The Sacred Door Project

What exactly do Shi’is believe about the “supernatural” abilities of the Imams (upon them peace)? Hossein Modarressi, in his historical study of the Imams, contends that there is an ongoing debate about the nature of Imamate. He argues that extremists (ghulāt) spread lies regarding some of the supernatural abilities of the Imams, to the point where some believed that God had given them control over aspects of the universe (a doctrine known as tafwīḍ). The earlier Imams condemned this, but as the later Imams were increasingly marginalized from their followers, the extremists were able to capitalize on the situation and promote their teachings. According to Modarressi, this tension still exists in the scholarly circles of Shi’i ulama, and he cites the example of an uproar in 1970s Iran regarding a book about Imam Husayn (upon him peace) that insinuated he did not have supernatural foreknowledge of what was going to happen.[1]
Mohammad Amir-Moezzi, in a different historical study of the Imams, argues that an extreme supernaturalist position was the original Imāmī view. He argues that it was later scholars who tried to make the Imamate more palatable once Shi’i ulama had gained increased social prestige. He accepts the earliest hadith-centric texts on the subject as authentic representations of the views of the Imams themselves.[2]

This divergence of perspectives is confirmed by Ayatollah Fadlallah (d. 1431/2010) who stated, “the term Wilayat Takwiniya means that Allah has given Prophet Muhammad (p.) and his household the mandate to run the universe or at least a part of it. The religious scholars are divided between those who believe in it and those who do not.”[3]
 While these debates may have historically been confined to scholarly circles, the open acknowledgement of this debate on Fadlallah’s website means that now the average Muslim might wonder about the extent of the Imams’ supernatural abilities. Answering such questions involves both a historiographical endeavor (what happened and who said what) and a rational-theological one (what is true and what is right), and it is an ongoing discourse in the 21st century.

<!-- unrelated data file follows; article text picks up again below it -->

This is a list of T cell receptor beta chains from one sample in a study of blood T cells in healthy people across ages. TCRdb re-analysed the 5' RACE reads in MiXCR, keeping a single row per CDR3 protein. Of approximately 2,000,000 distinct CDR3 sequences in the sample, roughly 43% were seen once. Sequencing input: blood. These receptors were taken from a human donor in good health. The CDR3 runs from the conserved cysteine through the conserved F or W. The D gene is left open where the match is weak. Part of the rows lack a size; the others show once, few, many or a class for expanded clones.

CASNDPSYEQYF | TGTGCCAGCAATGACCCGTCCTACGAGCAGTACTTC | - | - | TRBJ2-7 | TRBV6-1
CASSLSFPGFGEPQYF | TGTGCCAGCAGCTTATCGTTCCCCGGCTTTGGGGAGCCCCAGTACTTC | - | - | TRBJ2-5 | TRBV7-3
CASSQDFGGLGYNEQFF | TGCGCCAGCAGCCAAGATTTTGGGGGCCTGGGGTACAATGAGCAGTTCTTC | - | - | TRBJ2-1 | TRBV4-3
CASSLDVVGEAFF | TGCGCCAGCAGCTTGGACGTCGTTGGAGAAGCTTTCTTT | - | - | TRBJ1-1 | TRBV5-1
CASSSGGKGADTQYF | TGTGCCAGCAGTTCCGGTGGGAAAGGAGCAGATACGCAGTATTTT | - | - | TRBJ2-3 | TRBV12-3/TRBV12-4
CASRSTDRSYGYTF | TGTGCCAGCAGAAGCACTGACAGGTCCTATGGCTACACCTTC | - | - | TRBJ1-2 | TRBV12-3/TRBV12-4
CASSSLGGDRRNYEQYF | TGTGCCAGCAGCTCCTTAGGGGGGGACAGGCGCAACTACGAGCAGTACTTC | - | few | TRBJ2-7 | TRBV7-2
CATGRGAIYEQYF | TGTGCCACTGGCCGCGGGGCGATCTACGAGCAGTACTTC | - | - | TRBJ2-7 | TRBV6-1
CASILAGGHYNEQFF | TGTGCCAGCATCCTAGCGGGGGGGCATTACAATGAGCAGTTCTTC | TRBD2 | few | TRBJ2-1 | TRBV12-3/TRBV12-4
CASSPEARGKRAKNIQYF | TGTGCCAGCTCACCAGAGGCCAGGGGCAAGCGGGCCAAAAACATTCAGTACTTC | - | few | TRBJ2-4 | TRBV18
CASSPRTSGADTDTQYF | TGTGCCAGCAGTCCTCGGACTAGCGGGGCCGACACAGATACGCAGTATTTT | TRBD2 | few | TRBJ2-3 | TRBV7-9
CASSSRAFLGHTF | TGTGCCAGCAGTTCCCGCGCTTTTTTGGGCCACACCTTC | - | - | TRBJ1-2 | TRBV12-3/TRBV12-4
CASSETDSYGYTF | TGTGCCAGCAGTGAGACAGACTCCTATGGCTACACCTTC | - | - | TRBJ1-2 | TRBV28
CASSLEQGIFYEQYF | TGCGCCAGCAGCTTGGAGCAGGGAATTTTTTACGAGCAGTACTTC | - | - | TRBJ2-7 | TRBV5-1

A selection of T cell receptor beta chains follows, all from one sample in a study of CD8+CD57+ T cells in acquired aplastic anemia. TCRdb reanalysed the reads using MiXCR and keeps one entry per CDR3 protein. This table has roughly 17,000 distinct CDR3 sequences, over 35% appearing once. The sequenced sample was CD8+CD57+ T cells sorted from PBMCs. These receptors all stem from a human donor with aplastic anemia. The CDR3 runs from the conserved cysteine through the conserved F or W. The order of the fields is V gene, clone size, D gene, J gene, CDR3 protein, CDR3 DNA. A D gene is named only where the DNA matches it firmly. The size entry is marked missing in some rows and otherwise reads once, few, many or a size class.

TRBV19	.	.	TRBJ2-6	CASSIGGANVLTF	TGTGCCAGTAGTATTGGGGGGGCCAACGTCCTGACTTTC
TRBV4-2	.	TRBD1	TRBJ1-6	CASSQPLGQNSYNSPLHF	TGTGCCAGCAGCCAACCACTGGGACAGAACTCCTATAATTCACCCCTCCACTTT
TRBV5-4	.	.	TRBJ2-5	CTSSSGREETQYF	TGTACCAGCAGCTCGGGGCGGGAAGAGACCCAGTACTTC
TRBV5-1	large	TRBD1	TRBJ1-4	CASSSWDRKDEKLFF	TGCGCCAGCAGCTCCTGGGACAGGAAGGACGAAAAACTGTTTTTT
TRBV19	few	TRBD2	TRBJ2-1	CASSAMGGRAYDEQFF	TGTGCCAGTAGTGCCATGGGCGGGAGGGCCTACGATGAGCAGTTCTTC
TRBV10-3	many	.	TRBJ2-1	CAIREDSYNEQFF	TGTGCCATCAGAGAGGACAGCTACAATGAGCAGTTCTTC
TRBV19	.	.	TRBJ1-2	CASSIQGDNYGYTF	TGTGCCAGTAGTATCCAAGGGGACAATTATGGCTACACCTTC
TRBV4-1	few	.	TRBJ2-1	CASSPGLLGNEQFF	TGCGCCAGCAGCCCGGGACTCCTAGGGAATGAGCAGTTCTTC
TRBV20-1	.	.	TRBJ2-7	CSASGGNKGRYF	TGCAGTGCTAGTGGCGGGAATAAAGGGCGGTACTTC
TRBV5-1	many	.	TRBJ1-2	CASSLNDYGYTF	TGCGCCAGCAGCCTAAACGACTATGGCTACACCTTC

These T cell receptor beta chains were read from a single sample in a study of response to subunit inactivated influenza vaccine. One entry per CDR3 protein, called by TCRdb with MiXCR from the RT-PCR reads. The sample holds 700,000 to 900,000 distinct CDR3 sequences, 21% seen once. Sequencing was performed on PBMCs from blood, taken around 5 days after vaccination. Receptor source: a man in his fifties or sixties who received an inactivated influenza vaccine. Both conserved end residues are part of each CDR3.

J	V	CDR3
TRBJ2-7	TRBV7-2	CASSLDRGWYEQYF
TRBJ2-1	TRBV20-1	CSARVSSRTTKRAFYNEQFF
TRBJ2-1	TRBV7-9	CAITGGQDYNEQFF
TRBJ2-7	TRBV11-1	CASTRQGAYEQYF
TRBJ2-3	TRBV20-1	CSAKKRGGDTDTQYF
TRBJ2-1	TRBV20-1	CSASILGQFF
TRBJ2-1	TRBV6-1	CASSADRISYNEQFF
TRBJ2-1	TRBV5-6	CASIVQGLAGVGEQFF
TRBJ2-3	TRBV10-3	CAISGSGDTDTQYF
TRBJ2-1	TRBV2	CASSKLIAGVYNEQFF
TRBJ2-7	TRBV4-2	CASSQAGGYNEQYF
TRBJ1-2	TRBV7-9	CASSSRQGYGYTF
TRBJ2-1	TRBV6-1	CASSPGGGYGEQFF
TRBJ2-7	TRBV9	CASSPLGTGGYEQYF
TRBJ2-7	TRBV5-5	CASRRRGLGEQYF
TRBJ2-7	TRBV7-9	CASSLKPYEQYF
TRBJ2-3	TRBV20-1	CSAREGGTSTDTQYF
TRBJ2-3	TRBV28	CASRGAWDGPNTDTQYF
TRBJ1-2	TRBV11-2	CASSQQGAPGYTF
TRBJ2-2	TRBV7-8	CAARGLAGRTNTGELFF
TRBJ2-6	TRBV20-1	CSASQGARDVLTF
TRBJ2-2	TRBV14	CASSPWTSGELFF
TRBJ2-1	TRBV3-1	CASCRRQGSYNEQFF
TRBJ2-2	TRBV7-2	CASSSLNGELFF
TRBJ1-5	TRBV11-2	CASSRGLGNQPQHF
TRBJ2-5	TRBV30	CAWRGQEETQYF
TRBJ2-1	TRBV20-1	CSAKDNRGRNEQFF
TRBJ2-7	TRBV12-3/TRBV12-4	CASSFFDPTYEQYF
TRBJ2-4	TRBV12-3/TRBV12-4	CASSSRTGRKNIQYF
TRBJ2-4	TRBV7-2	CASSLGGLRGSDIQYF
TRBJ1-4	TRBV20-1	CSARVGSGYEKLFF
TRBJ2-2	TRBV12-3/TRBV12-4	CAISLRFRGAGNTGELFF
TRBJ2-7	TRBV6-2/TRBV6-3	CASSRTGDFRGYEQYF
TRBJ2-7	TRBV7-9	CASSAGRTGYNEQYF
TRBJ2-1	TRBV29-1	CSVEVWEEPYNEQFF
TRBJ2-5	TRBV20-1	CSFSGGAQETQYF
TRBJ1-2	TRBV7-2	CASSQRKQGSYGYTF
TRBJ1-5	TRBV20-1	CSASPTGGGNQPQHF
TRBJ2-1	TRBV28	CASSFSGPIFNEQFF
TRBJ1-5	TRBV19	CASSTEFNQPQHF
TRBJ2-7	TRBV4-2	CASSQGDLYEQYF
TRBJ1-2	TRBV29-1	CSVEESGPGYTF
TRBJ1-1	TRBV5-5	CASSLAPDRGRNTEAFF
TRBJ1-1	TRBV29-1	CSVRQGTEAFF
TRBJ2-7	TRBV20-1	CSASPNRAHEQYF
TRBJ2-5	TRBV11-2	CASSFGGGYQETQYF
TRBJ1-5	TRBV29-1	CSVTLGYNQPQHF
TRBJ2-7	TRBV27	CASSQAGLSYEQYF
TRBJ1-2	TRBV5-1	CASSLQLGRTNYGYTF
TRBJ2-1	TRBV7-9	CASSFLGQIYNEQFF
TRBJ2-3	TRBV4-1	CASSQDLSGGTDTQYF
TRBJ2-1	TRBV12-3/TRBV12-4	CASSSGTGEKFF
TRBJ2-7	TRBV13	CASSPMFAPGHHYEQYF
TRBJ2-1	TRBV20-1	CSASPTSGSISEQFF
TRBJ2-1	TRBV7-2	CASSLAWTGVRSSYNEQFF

Ayatollah Ja‘far Subhani’s book Doctrines of Shi’i Islamic: A Compendium of Imami Beliefs and Practices is a good example for establishing a contemporary sense of how, in Modarressi‘s word, “the absolute majority of the rank and file and many of the scholars stand somewhere between the two trends [regarding supernatural abilities], as was the case during the time of the Imams.”[4]
 Subhani focuses primarily on the concept of succession, and the Imamate of Ali.[5]
He makes the claim for Ali by two primary means. First, he offers what he considers to be historical proofs, and goes through 6 hadith proofs, arguing that they are well-established amongst both Sunni and Shi’i hadith scholars. Subhani sees no problem in quoting hadith from the Sunni tradition to prove his point, and states that both traditions should “be as one as regards to the sacred significance of the ahl al-bayt” due to their overlap in this regard.[6]